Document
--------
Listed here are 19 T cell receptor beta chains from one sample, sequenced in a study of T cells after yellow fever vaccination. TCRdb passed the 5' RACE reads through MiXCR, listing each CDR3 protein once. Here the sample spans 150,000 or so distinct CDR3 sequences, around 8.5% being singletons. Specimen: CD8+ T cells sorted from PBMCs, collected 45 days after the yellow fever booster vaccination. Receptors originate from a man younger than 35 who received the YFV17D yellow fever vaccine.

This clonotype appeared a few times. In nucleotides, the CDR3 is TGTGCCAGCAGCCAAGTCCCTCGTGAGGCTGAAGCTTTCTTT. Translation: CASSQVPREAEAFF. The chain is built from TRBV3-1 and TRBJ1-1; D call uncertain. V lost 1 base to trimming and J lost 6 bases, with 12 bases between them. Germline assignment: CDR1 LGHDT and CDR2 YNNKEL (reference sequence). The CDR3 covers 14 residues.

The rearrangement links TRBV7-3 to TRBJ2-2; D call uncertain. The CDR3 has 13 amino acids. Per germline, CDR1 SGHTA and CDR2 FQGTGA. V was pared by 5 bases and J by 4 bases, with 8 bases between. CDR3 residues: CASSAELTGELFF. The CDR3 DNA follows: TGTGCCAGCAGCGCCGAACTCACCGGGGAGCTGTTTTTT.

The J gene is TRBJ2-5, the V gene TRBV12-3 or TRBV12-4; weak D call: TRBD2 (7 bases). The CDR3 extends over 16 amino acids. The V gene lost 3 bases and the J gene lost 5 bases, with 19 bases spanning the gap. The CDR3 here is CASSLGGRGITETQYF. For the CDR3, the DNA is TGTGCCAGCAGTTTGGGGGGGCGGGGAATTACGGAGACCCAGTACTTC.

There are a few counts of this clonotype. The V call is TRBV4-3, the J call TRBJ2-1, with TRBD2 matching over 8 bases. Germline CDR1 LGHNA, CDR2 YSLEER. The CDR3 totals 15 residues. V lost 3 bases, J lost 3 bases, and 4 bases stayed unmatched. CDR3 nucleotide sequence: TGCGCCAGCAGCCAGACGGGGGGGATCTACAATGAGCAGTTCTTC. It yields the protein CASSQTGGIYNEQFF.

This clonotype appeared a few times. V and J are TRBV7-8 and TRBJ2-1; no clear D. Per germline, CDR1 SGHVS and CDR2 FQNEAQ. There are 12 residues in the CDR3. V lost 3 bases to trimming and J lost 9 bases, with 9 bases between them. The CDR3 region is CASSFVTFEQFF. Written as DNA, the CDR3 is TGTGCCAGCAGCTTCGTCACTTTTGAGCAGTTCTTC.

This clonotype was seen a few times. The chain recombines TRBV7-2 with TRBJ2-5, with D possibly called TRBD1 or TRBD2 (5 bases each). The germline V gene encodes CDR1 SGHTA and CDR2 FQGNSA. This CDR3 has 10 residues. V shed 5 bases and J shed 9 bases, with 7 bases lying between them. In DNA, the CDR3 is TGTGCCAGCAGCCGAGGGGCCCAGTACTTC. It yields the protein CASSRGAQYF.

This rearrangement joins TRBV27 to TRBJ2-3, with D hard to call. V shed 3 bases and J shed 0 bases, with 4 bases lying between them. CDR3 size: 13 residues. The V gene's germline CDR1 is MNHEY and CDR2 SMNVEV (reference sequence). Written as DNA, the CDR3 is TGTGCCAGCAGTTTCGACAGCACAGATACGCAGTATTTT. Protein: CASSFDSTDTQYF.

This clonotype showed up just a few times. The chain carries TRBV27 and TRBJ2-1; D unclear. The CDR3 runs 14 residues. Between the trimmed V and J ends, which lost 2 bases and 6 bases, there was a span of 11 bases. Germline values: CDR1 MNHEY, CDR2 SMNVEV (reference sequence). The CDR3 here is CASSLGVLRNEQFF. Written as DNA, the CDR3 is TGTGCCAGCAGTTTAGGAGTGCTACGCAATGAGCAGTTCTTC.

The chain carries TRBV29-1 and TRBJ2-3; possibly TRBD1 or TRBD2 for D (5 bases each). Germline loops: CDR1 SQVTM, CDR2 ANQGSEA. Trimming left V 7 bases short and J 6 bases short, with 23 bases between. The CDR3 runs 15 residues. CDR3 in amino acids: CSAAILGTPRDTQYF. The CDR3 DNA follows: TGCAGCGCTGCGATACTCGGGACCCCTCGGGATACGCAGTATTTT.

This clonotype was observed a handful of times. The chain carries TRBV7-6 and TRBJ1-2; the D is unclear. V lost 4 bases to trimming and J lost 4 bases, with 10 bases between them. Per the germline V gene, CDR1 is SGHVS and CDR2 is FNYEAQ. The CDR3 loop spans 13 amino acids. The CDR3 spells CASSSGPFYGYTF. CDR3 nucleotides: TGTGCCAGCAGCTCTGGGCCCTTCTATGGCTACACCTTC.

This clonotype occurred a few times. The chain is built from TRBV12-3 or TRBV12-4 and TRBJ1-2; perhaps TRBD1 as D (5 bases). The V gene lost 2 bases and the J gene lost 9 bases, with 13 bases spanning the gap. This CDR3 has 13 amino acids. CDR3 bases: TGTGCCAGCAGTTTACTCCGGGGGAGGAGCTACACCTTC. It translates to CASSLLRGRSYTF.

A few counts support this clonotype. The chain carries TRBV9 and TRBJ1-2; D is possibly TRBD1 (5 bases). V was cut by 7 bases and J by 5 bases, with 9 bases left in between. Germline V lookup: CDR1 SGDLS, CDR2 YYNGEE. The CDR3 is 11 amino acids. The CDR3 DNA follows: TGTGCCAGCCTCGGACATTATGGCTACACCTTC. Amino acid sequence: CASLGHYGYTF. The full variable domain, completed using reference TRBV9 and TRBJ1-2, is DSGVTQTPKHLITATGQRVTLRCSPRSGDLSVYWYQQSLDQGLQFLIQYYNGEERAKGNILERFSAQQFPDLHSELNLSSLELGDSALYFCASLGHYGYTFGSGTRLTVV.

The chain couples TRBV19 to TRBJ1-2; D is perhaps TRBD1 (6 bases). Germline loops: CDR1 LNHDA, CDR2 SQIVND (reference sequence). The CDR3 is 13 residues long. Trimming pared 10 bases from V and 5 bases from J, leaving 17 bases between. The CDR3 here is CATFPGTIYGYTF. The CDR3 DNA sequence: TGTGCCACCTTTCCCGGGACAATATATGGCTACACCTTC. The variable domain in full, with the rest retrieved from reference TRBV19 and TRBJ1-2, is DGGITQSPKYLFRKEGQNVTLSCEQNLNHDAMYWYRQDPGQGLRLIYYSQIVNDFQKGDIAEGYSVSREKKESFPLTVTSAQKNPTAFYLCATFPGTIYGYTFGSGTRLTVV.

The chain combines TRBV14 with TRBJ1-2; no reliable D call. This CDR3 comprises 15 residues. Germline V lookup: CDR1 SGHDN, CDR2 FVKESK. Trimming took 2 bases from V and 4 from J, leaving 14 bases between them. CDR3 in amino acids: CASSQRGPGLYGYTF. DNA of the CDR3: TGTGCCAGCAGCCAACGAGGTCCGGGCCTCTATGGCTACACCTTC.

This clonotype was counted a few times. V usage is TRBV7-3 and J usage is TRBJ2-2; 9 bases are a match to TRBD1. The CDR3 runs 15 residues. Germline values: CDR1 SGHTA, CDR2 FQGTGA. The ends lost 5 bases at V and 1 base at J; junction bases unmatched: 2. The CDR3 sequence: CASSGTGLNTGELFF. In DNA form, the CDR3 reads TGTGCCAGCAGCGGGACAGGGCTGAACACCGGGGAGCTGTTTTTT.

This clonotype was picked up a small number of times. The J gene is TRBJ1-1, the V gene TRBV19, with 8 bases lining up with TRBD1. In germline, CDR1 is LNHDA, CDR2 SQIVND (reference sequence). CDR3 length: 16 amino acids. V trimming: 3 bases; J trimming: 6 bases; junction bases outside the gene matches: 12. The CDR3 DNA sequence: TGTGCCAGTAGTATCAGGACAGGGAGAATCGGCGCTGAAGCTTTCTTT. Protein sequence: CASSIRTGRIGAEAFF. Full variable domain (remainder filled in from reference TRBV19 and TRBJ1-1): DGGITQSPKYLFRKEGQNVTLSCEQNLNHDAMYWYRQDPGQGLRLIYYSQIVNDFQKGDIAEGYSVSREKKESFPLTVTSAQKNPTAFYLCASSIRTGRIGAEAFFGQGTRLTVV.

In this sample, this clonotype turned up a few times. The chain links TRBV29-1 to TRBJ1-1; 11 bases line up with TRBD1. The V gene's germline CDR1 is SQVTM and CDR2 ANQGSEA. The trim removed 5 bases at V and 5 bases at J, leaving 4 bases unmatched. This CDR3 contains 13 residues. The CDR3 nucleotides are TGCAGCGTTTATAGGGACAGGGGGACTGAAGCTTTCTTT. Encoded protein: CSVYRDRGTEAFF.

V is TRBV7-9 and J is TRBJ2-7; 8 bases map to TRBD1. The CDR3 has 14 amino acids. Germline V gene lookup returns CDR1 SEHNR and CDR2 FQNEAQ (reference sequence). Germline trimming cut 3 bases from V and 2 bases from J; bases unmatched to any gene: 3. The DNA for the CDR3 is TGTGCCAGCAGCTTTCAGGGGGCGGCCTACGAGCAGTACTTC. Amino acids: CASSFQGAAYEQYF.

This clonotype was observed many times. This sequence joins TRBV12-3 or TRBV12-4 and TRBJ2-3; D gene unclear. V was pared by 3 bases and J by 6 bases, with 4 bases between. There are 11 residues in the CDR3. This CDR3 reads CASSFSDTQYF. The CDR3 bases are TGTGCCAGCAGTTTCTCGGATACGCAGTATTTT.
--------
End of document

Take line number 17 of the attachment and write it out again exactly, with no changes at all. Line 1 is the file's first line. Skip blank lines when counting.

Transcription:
This clonotype was picked up a small number of times. The J gene is TRBJ1-1, the V gene TRBV19, with 8 bases lining up with TRBD1. In germline, CDR1 is LNHDA, CDR2 SQIVND (reference sequence). CDR3 length: 16 amino acids. V trimming: 3 bases; J trimming: 6 bases; junction bases outside the gene matches: 12. The CDR3 DNA sequence: TGTGCCAGTAGTATCAGGACAGGGAGAATCGGCGCTGAAGCTTTCTTT. Protein sequence: CASSIRTGRIGAEAFF. Full variable domain (remainder filled in from reference TRBV19 and TRBJ1-1): DGGITQSPKYLFRKEGQNVTLSCEQNLNHDAMYWYRQDPGQGLRLIYYSQIVNDFQKGDIAEGYSVSREKKESFPLTVTSAQKNPTAFYLCASSIRTGRIGAEAFFGQGTRLTVV.